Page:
Wed. Jul 18th, 2018

SVP Discusses New SportsCenter

Keith Olbermann and Dan Patrick made hosting SportsCenter an art. Craig Kilborn used the gig as a stepping stone to late-night fame. And a multitude of other slick and quippy hosts have contributed to the sports vernacular over the years while describing home runs and slam dunks. But none of them were formally handed their very ownSportsCenter and instructed to have fun. Until now.

On Labor Day, the day before Stephen Colbert steps behind the Late Show desk, Scott Van Pelt gets the keys to a new midnight edition of SportsCenter as the network tries to make the special showcase a destination for sports-crazed viewers who’ve just finished watching the night’s big games. The 49-year-old Van Pelt has been with the network since 2001, anchoring SportsCenter and providing expertise in a wide array of sports coverage, especially golf. But while some of his ESPN peers have aggressively pursued the fame — or notoriety — that comes with clever catchphrases, hyperbole, and convenient contrarianism (read: trolling), Van Pelt has been a reliably thoughtful and reasonable figure on television and the radio, where he filled three hours of airtime every day with Ryen Russillo until recently. In that regard, Van Pelt might be the perfect guy for ESPN to entrust with bending the format of the show without breaking it.

The midnight show will have a slightly different look and feel, with Timbaland producing a special version of the SportsCenter theme to announce to viewers that Van Pelt’s isn’t the 11 p.m. or 1 a.m. edition of the sports-highlight show. Van Pelt spoke with EW about his new job and his mixed feelings about leaving radio. But before long, the conversation veered off topic and just became two guys talking about their favorite teams and their shared loathing of Jeffrey Maier, the New York fan who helped the Yankees beat the Orioles in 1996 when he interfered with a Derek Jeter fly ball that was subsequently ruled a home run.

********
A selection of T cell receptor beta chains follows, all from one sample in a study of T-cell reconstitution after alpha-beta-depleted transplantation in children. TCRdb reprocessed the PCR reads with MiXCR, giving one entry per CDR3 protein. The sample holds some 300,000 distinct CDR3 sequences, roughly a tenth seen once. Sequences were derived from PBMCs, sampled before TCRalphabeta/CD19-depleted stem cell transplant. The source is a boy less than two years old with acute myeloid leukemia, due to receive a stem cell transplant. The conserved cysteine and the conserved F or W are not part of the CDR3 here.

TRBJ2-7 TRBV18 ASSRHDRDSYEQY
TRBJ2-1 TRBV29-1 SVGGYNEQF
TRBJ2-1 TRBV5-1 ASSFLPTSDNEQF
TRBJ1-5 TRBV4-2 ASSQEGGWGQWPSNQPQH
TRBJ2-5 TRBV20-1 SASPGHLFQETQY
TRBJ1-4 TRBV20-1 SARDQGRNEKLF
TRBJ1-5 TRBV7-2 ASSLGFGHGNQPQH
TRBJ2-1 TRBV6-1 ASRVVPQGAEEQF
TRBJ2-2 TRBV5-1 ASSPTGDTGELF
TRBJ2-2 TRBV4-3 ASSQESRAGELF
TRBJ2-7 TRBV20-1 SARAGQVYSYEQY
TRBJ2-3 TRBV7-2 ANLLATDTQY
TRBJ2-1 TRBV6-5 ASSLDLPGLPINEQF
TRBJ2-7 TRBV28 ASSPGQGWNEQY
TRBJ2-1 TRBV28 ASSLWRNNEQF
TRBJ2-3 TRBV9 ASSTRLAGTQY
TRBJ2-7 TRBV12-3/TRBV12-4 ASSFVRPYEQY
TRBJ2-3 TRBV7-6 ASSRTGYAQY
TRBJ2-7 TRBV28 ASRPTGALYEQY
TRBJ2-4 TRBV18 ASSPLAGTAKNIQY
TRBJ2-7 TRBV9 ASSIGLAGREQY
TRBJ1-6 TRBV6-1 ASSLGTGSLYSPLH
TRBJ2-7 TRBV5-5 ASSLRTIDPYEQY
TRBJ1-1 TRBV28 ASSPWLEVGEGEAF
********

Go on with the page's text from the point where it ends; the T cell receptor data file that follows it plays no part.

“That’s as mad as I’ve ever been in my life at the outcome of a sporting event,” Van Pelt says. “I think I set a record for the most times the f-bomb was used in a newsroom setting. He later worked at ESPN! I think he had some internship. I remember saying after, and I wasn’t even kidding, I’m like, ‘It’s a good thing I didn’t run into that kid because I would’ve assaulted him.’ Good god. Sports in a nutshell. Here we are yelling at each other over this thing that happened 100 years ago. We’re all older than we used to be, but there’s just something about it. Things linger with you… the games are still interesting and they’re endlessly worth discussing and remembering. That’s the reason why we get to do a show at midnight.”

Van Pelt’s midnight SportsCenter just might be a conversation worth having.

To read the rest of the article, including the Q&A with VP, visit Entertainment Weekly where it was originally published